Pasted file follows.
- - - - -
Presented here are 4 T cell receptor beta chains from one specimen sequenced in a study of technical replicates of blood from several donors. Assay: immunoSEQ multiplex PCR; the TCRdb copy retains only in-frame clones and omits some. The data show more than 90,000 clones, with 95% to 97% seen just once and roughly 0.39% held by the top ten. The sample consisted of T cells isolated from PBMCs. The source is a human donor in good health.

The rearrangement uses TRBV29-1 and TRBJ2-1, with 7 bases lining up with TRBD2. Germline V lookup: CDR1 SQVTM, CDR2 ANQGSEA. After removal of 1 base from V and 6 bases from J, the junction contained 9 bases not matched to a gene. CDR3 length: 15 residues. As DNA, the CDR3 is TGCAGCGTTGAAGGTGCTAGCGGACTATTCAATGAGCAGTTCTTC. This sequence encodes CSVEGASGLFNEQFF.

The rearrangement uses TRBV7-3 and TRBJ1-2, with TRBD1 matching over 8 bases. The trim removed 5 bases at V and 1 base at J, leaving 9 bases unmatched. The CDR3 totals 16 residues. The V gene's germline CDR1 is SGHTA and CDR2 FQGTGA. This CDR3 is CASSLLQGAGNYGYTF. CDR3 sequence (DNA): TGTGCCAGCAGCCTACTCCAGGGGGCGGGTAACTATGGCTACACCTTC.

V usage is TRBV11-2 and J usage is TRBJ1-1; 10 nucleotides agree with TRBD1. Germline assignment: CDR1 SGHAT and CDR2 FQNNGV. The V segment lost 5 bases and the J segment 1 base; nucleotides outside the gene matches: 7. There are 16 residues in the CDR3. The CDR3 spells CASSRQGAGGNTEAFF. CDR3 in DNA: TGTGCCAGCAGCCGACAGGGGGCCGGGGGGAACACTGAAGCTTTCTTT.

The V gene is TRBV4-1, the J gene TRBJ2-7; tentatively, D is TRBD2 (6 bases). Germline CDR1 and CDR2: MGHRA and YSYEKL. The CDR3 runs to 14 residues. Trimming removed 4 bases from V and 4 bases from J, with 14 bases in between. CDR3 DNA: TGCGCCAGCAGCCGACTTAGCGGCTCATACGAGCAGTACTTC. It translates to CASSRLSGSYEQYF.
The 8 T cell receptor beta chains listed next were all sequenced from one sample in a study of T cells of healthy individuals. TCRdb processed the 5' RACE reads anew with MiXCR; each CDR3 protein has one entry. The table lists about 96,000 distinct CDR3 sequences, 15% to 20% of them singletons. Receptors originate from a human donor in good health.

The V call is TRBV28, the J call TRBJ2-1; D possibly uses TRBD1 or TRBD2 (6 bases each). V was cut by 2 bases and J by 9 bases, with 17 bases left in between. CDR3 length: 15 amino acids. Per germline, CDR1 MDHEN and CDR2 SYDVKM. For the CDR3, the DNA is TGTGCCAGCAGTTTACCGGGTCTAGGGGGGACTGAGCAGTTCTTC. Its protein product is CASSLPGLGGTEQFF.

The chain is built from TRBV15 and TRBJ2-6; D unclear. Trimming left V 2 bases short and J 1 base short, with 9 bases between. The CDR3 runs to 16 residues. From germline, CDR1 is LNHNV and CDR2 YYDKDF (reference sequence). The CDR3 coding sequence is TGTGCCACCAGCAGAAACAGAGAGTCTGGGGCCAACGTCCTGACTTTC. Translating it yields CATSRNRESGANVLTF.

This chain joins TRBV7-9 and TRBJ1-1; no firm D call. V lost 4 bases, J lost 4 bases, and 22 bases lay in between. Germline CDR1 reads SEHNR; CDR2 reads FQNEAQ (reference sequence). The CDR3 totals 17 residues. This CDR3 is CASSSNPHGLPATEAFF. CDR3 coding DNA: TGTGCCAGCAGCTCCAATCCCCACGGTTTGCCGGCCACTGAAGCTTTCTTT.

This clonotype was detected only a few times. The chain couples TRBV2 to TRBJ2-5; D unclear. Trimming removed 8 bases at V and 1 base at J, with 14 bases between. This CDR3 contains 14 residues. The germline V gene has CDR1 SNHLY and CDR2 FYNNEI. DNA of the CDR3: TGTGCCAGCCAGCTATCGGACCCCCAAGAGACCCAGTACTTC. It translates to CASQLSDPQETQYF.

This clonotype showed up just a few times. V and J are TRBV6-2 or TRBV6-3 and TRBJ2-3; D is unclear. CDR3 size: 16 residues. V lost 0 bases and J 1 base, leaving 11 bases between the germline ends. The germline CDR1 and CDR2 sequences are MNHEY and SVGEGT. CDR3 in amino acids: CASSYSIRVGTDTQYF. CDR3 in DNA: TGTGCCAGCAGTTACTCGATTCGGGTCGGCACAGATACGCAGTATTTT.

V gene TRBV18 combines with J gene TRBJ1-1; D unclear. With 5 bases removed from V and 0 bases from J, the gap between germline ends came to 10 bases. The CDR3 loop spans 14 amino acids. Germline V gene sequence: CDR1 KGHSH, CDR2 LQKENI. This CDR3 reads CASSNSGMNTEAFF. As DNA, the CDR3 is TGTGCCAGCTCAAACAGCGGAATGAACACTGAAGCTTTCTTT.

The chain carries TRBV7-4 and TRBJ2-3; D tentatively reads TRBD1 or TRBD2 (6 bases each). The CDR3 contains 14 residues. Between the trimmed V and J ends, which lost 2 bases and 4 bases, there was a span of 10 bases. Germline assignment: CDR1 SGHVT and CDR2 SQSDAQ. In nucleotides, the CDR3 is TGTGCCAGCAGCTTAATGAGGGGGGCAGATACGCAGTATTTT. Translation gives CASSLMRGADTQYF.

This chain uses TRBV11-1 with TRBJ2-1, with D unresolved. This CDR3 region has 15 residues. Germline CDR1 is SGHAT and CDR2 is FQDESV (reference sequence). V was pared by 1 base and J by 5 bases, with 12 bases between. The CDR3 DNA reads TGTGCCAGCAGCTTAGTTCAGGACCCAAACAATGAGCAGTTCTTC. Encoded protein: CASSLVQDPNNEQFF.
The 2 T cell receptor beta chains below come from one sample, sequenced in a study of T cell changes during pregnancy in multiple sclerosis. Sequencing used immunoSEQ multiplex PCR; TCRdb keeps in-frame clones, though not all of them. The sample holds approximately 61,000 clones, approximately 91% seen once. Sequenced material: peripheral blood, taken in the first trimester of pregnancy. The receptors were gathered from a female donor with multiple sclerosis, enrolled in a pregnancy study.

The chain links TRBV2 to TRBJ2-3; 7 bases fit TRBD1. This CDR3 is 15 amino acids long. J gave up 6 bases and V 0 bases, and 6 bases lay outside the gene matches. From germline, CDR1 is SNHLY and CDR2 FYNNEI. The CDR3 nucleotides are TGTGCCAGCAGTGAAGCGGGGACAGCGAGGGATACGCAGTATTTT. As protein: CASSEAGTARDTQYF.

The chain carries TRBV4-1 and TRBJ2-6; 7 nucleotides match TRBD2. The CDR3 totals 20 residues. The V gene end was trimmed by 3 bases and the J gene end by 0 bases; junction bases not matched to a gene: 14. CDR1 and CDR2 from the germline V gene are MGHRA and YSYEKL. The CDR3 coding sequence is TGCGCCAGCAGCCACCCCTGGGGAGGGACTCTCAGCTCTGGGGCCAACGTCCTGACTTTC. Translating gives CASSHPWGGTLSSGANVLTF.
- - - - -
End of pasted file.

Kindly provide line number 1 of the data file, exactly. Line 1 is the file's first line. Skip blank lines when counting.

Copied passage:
Presented here are 4 T cell receptor beta chains from one specimen sequenced in a study of technical replicates of blood from several donors. Assay: immunoSEQ multiplex PCR; the TCRdb copy retains only in-frame clones and omits some. The data show more than 90,000 clones, with 95% to 97% seen just once and roughly 0.39% held by the top ten. The sample consisted of T cells isolated from PBMCs. The source is a human donor in good health.